The “Not my crime, still my sentence” campaign in June 2015 consisted of the launch of the website www.notmycrimestillmysentence.org. The 2015 main campaign tool, a new campaign animation in five languages (English, French, Dutch, Italian, and Norwegian) entitled “800,000 voices”, was a great success and was avidly shared on social media. The video scratches the surface of the many different emotions that the 800,000 children in Europe experience during their parents’ imprisonment. The reactions these children have shows the complexity of emotions experienced and gives us a starting point to begin to listen.

In 2015, COPE partnered with the French section of ethical cosmetics company LUSH. Their fantastic Charity Pot moisturiser currently sports the COPE logo and the company’s financial support helped professionalise the campaign. On 13 June 2015, LUSH hosted a “Charity Party” for COPE at their Rue de Renard boutique in Paris where COPE staff raised awareness for the campaign, handed out information flyers and projected the French-language video, “800,000 voix”.

As part of the campaign, COPE also designed and printed 500 beautiful “pledge cards” in six languages, each with a child’s drawing on the front. COPE's pledge cards written by children with imprisoned parents in six different countriesCOPE members worked with the children they support to fill out the back of each card with one change or wish they’d like to see to improve their experiences of having a parent in prison. These wishes ranged from “longer visits” and “visits outside school hours so I don’t have to miss class” to “I wish I could play video games with my Dad” and “I wish my Mum could have special leave to come to my birthday party”. The pledge cards were sent to those MEPs who are Child Rights Champions and part of the European Parliament Intergroup on Children’s Rights, as a follow-up to paragraph 13 of the European Parliament resolution on the 25th anniversary of the UN Convention on the Rights of the Child.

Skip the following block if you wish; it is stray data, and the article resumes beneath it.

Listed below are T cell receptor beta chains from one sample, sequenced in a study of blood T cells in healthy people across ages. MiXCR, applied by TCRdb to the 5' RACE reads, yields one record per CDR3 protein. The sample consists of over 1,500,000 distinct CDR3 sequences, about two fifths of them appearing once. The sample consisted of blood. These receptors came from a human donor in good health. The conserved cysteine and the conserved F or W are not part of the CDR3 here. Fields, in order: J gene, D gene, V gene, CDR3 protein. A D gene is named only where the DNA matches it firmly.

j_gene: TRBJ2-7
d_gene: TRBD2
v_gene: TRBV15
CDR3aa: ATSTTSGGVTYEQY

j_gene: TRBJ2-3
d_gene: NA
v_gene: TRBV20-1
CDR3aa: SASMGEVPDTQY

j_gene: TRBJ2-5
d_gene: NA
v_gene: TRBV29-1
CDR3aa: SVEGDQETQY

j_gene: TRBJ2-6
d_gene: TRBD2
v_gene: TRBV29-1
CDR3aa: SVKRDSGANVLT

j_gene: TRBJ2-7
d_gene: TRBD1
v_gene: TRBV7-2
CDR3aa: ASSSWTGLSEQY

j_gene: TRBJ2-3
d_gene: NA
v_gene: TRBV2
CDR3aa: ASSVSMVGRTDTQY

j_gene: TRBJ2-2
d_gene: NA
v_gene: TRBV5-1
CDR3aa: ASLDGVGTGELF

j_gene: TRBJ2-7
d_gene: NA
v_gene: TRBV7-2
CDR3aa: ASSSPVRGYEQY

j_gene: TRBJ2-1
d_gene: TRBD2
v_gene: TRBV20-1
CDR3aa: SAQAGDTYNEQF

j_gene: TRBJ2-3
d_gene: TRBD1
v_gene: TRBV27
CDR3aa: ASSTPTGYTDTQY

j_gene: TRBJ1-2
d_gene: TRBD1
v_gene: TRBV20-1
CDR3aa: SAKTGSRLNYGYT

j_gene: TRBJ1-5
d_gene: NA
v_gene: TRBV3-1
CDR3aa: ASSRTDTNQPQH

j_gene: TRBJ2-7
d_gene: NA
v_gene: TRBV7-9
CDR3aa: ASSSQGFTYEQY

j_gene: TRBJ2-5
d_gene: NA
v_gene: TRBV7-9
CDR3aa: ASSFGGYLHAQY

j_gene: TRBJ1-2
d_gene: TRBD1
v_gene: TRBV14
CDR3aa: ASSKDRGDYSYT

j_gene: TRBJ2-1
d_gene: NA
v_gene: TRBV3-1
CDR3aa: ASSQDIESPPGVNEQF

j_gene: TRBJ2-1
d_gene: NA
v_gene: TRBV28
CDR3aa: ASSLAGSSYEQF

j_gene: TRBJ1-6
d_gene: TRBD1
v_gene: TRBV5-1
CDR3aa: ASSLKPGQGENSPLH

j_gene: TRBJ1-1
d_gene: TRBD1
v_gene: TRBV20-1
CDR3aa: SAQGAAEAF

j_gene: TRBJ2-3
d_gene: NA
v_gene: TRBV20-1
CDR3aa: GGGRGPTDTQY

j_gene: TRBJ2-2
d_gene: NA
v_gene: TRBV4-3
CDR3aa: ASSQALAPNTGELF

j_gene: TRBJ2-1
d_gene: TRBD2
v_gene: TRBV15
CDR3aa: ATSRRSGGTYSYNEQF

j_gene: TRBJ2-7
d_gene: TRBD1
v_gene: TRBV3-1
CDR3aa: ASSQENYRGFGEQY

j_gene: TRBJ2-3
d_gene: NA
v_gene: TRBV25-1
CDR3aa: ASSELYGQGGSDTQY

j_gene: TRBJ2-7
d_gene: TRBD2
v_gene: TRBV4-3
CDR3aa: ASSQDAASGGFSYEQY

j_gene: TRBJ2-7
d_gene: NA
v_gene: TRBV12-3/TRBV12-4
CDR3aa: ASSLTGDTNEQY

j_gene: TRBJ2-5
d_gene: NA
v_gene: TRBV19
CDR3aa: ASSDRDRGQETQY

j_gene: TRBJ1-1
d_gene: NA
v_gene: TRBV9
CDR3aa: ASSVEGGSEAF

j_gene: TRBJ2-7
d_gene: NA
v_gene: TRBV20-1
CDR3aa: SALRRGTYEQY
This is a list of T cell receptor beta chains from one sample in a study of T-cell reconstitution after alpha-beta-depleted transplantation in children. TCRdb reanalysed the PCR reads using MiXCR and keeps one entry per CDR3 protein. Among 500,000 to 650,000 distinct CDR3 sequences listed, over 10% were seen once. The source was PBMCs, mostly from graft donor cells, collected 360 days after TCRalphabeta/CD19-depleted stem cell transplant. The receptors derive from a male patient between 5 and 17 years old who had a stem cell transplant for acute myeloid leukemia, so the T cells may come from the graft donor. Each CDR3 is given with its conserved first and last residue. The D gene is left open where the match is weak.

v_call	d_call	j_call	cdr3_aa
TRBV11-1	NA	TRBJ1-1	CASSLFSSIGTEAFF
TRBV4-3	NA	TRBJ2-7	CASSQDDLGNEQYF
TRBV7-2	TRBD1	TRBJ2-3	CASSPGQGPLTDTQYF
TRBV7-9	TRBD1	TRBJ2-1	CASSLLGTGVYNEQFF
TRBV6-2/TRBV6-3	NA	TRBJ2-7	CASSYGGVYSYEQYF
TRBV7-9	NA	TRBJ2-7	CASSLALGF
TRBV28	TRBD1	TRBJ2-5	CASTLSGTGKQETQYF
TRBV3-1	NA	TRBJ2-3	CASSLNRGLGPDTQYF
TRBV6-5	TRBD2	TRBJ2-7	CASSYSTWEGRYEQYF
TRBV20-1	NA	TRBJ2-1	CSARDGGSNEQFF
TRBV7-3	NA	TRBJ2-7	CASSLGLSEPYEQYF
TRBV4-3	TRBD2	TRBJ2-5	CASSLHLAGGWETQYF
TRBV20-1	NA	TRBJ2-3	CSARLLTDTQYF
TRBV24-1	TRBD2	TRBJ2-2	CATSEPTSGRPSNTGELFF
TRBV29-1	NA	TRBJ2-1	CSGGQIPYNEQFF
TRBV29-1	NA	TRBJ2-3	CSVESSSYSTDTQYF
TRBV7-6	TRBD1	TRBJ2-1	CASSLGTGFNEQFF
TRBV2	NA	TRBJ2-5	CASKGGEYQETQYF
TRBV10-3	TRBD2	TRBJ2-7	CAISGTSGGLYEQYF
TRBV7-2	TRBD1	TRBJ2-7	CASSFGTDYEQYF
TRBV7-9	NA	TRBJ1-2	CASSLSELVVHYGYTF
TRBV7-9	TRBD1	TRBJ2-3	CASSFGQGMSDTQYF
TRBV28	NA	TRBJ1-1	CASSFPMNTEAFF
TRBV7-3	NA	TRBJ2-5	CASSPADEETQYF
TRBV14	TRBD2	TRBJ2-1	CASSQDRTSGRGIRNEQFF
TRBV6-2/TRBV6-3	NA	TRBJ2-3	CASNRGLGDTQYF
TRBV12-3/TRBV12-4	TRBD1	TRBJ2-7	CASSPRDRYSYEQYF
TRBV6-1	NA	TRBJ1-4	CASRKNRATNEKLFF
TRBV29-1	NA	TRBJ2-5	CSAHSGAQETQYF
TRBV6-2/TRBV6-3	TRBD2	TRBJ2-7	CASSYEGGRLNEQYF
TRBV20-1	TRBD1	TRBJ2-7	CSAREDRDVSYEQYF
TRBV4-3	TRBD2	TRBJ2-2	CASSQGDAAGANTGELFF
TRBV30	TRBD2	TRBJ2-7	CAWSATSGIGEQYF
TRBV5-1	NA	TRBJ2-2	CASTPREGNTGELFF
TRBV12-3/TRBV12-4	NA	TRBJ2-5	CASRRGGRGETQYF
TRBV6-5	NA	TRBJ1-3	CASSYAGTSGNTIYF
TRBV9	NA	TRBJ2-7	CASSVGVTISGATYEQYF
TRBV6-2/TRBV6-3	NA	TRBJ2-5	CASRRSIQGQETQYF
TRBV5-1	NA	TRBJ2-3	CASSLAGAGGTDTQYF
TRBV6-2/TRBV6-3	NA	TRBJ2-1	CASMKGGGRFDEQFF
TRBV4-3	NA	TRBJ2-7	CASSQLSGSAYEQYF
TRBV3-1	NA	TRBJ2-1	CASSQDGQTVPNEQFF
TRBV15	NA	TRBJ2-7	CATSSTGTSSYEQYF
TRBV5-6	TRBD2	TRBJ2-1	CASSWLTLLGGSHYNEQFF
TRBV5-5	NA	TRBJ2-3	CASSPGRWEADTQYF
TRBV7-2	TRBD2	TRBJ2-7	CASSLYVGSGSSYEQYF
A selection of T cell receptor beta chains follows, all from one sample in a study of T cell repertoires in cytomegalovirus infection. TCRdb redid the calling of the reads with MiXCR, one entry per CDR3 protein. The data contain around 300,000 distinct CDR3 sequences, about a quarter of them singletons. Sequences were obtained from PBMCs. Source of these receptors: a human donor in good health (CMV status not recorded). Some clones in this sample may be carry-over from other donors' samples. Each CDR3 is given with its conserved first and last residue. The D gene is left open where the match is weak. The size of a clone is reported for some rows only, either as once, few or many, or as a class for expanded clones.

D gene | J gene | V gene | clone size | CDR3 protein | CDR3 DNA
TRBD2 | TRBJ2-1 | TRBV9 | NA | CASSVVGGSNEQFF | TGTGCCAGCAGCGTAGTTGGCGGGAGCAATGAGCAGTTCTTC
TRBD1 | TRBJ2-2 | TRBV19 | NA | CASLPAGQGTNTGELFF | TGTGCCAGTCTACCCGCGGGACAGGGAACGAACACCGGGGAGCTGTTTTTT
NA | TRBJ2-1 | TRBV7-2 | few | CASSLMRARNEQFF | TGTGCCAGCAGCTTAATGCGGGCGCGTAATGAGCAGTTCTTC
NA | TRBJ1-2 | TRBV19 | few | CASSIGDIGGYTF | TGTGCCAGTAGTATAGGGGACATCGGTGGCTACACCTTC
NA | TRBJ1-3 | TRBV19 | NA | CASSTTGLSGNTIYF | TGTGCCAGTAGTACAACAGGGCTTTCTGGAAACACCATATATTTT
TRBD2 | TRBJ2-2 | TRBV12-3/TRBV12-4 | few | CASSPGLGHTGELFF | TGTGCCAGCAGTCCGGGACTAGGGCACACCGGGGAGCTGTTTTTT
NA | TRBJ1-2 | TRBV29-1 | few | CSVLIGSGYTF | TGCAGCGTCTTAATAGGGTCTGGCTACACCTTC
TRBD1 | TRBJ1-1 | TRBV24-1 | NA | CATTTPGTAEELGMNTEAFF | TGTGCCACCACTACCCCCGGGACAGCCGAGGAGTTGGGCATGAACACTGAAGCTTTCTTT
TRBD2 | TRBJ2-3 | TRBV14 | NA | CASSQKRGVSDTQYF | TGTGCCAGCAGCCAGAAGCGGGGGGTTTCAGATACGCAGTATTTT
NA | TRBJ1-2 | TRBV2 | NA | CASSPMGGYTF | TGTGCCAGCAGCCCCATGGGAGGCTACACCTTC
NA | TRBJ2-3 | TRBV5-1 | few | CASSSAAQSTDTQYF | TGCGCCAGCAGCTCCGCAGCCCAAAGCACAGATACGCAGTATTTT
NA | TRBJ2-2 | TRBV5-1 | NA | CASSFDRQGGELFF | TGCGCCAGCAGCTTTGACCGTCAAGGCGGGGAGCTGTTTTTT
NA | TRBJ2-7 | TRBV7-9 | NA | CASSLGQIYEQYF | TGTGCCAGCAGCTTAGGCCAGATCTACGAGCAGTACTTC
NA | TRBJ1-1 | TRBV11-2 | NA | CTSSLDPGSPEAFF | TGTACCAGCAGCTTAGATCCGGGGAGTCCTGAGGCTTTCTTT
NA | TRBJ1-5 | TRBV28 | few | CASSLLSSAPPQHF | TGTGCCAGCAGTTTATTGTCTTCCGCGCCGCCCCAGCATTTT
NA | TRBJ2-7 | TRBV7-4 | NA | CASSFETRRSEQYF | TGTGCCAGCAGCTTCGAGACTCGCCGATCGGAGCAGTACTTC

As a result of her support of the issue and 2013 campaign, COPE met with Jean Lambert MEP in Brussels in 2015 and delivered a Written Question to the European Commission, which Jean tabled on behalf of the network. The question, entitled “The multiple ways in which a parent’s imprisonment adversely impacts the rights of children and the EU’s commitment to ensuring that these rights are respected”, focused on the right of children to stay in contact with parents as a criterion for the social rehabilitation of their prisoner-parents in relation to Council Framework Decision for the transfer of prisoners 2008/909/JHA. It also inquired about follow-up to paragraph 13 in the European Parliament Resolution on the 25th anniversary of the UNCRC, which addresses children with imprisoned parents, referring to COPE statistics. You can view the full Question here: Question for written answer.

In July, just after the 2015 campaign, the European Commission published its Written Response. The response from Ms Vera Jourova, Commissioner for Justice, Consumers and Gender Equality for the Commission, highlights the Commission’s consideration that children of imprisoned parents are in a particularly vulnerable situation. It also specifically mentions Children of Prisoners Europe and the two recent Operating Grants the network has been awarded in order to promote vital awareness-raising and sharing of good practice. In relation to Council Framework Decision 2008/909/JHA, the Commission underlines the fact that all relevant elements may be brought forward during the consideration of a sentenced person for transfer, such as the person’s attachment to the executing State, including whether their children live in that State.